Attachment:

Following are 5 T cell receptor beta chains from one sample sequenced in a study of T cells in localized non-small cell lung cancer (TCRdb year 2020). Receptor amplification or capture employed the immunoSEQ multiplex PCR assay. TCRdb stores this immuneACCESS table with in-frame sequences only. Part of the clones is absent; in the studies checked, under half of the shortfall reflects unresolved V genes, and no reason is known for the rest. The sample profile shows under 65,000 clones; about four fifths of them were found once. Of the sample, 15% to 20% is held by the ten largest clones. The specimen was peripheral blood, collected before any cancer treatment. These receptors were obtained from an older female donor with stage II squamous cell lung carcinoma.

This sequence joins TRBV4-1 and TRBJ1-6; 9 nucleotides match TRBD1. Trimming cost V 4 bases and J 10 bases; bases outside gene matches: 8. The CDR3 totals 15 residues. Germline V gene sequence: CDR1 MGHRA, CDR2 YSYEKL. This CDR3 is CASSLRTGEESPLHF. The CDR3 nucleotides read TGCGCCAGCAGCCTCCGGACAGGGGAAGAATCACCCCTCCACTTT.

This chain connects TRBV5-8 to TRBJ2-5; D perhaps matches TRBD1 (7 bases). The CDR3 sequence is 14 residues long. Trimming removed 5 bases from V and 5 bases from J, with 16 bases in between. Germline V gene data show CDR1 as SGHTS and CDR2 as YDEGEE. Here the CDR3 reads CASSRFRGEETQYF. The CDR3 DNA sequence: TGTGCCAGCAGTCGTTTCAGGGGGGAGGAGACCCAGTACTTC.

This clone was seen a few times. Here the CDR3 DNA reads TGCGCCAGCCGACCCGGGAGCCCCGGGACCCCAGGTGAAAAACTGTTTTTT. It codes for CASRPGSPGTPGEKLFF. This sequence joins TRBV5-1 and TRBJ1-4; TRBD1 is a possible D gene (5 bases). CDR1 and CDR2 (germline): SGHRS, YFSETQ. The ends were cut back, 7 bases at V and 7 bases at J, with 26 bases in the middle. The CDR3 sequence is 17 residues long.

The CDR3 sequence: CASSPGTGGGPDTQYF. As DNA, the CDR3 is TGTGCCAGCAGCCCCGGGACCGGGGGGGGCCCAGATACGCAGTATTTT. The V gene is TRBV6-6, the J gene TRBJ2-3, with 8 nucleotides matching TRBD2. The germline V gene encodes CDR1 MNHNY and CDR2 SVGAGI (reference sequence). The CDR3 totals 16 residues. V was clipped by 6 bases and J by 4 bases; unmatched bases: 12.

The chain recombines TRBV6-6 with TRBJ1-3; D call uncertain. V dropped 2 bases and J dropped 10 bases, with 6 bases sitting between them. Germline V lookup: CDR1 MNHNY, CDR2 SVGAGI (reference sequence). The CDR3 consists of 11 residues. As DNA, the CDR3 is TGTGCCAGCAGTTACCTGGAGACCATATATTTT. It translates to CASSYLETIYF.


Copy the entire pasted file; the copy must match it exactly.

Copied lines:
Following are 5 T cell receptor beta chains from one sample sequenced in a study of T cells in localized non-small cell lung cancer (TCRdb year 2020). Receptor amplification or capture employed the immunoSEQ multiplex PCR assay. TCRdb stores this immuneACCESS table with in-frame sequences only. Part of the clones is absent; in the studies checked, under half of the shortfall reflects unresolved V genes, and no reason is known for the rest. The sample profile shows under 65,000 clones; about four fifths of them were found once. Of the sample, 15% to 20% is held by the ten largest clones. The specimen was peripheral blood, collected before any cancer treatment. These receptors were obtained from an older female donor with stage II squamous cell lung carcinoma.

This sequence joins TRBV4-1 and TRBJ1-6; 9 nucleotides match TRBD1. Trimming cost V 4 bases and J 10 bases; bases outside gene matches: 8. The CDR3 totals 15 residues. Germline V gene sequence: CDR1 MGHRA, CDR2 YSYEKL. This CDR3 is CASSLRTGEESPLHF. The CDR3 nucleotides read TGCGCCAGCAGCCTCCGGACAGGGGAAGAATCACCCCTCCACTTT.

This chain connects TRBV5-8 to TRBJ2-5; D perhaps matches TRBD1 (7 bases). The CDR3 sequence is 14 residues long. Trimming removed 5 bases from V and 5 bases from J, with 16 bases in between. Germline V gene data show CDR1 as SGHTS and CDR2 as YDEGEE. Here the CDR3 reads CASSRFRGEETQYF. The CDR3 DNA sequence: TGTGCCAGCAGTCGTTTCAGGGGGGAGGAGACCCAGTACTTC.

This clone was seen a few times. Here the CDR3 DNA reads TGCGCCAGCCGACCCGGGAGCCCCGGGACCCCAGGTGAAAAACTGTTTTTT. It codes for CASRPGSPGTPGEKLFF. This sequence joins TRBV5-1 and TRBJ1-4; TRBD1 is a possible D gene (5 bases). CDR1 and CDR2 (germline): SGHRS, YFSETQ. The ends were cut back, 7 bases at V and 7 bases at J, with 26 bases in the middle. The CDR3 sequence is 17 residues long.

The CDR3 sequence: CASSPGTGGGPDTQYF. As DNA, the CDR3 is TGTGCCAGCAGCCCCGGGACCGGGGGGGGCCCAGATACGCAGTATTTT. The V gene is TRBV6-6, the J gene TRBJ2-3, with 8 nucleotides matching TRBD2. The germline V gene encodes CDR1 MNHNY and CDR2 SVGAGI (reference sequence). The CDR3 totals 16 residues. V was clipped by 6 bases and J by 4 bases; unmatched bases: 12.

The chain recombines TRBV6-6 with TRBJ1-3; D call uncertain. V dropped 2 bases and J dropped 10 bases, with 6 bases sitting between them. Germline V lookup: CDR1 MNHNY, CDR2 SVGAGI (reference sequence). The CDR3 consists of 11 residues. As DNA, the CDR3 is TGTGCCAGCAGTTACCTGGAGACCATATATTTT. It translates to CASSYLETIYF.